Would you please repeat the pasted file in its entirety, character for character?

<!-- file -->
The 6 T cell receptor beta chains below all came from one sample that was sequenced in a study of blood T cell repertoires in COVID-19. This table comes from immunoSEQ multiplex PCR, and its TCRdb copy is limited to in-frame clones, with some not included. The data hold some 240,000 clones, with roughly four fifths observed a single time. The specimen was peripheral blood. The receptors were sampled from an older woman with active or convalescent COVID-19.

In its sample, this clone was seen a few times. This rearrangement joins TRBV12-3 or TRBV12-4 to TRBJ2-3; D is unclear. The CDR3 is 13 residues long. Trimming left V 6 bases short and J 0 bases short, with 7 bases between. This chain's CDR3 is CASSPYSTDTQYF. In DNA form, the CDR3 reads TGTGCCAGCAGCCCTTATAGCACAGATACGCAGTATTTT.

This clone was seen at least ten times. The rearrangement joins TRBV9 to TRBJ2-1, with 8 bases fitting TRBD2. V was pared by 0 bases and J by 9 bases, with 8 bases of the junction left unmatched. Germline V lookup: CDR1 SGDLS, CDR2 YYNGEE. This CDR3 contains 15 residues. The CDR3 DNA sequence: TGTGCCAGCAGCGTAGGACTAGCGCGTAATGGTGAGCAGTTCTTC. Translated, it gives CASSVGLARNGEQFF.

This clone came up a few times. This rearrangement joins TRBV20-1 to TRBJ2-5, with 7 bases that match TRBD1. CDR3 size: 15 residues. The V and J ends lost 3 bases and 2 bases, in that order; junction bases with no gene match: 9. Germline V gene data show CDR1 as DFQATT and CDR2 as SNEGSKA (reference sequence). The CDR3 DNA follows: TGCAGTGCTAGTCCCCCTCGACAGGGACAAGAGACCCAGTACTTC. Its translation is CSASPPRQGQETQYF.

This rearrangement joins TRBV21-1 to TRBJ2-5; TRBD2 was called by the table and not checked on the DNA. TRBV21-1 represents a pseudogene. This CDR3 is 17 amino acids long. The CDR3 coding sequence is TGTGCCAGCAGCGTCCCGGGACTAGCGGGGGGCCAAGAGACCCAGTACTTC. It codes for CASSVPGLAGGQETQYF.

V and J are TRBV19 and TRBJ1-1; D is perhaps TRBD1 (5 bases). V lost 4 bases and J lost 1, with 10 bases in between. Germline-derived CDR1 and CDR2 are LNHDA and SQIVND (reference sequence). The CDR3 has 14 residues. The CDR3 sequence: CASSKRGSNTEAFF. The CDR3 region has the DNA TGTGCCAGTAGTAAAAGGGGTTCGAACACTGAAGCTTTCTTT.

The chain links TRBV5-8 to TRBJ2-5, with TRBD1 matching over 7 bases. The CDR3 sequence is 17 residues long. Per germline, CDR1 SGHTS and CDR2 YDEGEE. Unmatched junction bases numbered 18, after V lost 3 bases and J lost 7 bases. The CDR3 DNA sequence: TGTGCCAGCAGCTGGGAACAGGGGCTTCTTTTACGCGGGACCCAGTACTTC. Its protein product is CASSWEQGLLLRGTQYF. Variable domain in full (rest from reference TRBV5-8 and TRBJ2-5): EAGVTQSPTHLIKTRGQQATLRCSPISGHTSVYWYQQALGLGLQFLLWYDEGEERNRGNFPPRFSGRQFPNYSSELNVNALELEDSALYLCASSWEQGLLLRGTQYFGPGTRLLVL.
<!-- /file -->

The 6 T cell receptor beta chains below all came from one sample that was sequenced in a study of blood T cell repertoires in COVID-19. This table comes from immunoSEQ multiplex PCR, and its TCRdb copy is limited to in-frame clones, with some not included. The data hold some 240,000 clones, with roughly four fifths observed a single time. The specimen was peripheral blood. The receptors were sampled from an older woman with active or convalescent COVID-19.

In its sample, this clone was seen a few times. This rearrangement joins TRBV12-3 or TRBV12-4 to TRBJ2-3; D is unclear. The CDR3 is 13 residues long. Trimming left V 6 bases short and J 0 bases short, with 7 bases between. This chain's CDR3 is CASSPYSTDTQYF. In DNA form, the CDR3 reads TGTGCCAGCAGCCCTTATAGCACAGATACGCAGTATTTT.

This clone was seen at least ten times. The rearrangement joins TRBV9 to TRBJ2-1, with 8 bases fitting TRBD2. V was pared by 0 bases and J by 9 bases, with 8 bases of the junction left unmatched. Germline V lookup: CDR1 SGDLS, CDR2 YYNGEE. This CDR3 contains 15 residues. The CDR3 DNA sequence: TGTGCCAGCAGCGTAGGACTAGCGCGTAATGGTGAGCAGTTCTTC. Translated, it gives CASSVGLARNGEQFF.

This clone came up a few times. This rearrangement joins TRBV20-1 to TRBJ2-5, with 7 bases that match TRBD1. CDR3 size: 15 residues. The V and J ends lost 3 bases and 2 bases, in that order; junction bases with no gene match: 9. Germline V gene data show CDR1 as DFQATT and CDR2 as SNEGSKA (reference sequence). The CDR3 DNA follows: TGCAGTGCTAGTCCCCCTCGACAGGGACAAGAGACCCAGTACTTC. Its translation is CSASPPRQGQETQYF.

This rearrangement joins TRBV21-1 to TRBJ2-5; TRBD2 was called by the table and not checked on the DNA. TRBV21-1 represents a pseudogene. This CDR3 is 17 amino acids long. The CDR3 coding sequence is TGTGCCAGCAGCGTCCCGGGACTAGCGGGGGGCCAAGAGACCCAGTACTTC. It codes for CASSVPGLAGGQETQYF.

V and J are TRBV19 and TRBJ1-1; D is perhaps TRBD1 (5 bases). V lost 4 bases and J lost 1, with 10 bases in between. Germline-derived CDR1 and CDR2 are LNHDA and SQIVND (reference sequence). The CDR3 has 14 residues. The CDR3 sequence: CASSKRGSNTEAFF. The CDR3 region has the DNA TGTGCCAGTAGTAAAAGGGGTTCGAACACTGAAGCTTTCTTT.

The chain links TRBV5-8 to TRBJ2-5, with TRBD1 matching over 7 bases. The CDR3 sequence is 17 residues long. Per germline, CDR1 SGHTS and CDR2 YDEGEE. Unmatched junction bases numbered 18, after V lost 3 bases and J lost 7 bases. The CDR3 DNA sequence: TGTGCCAGCAGCTGGGAACAGGGGCTTCTTTTACGCGGGACCCAGTACTTC. Its protein product is CASSWEQGLLLRGTQYF. Variable domain in full (rest from reference TRBV5-8 and TRBJ2-5): EAGVTQSPTHLIKTRGQQATLRCSPISGHTSVYWYQQALGLGLQFLLWYDEGEERNRGNFPPRFSGRQFPNYSSELNVNALELEDSALYLCASSWEQGLLLRGTQYFGPGTRLLVL.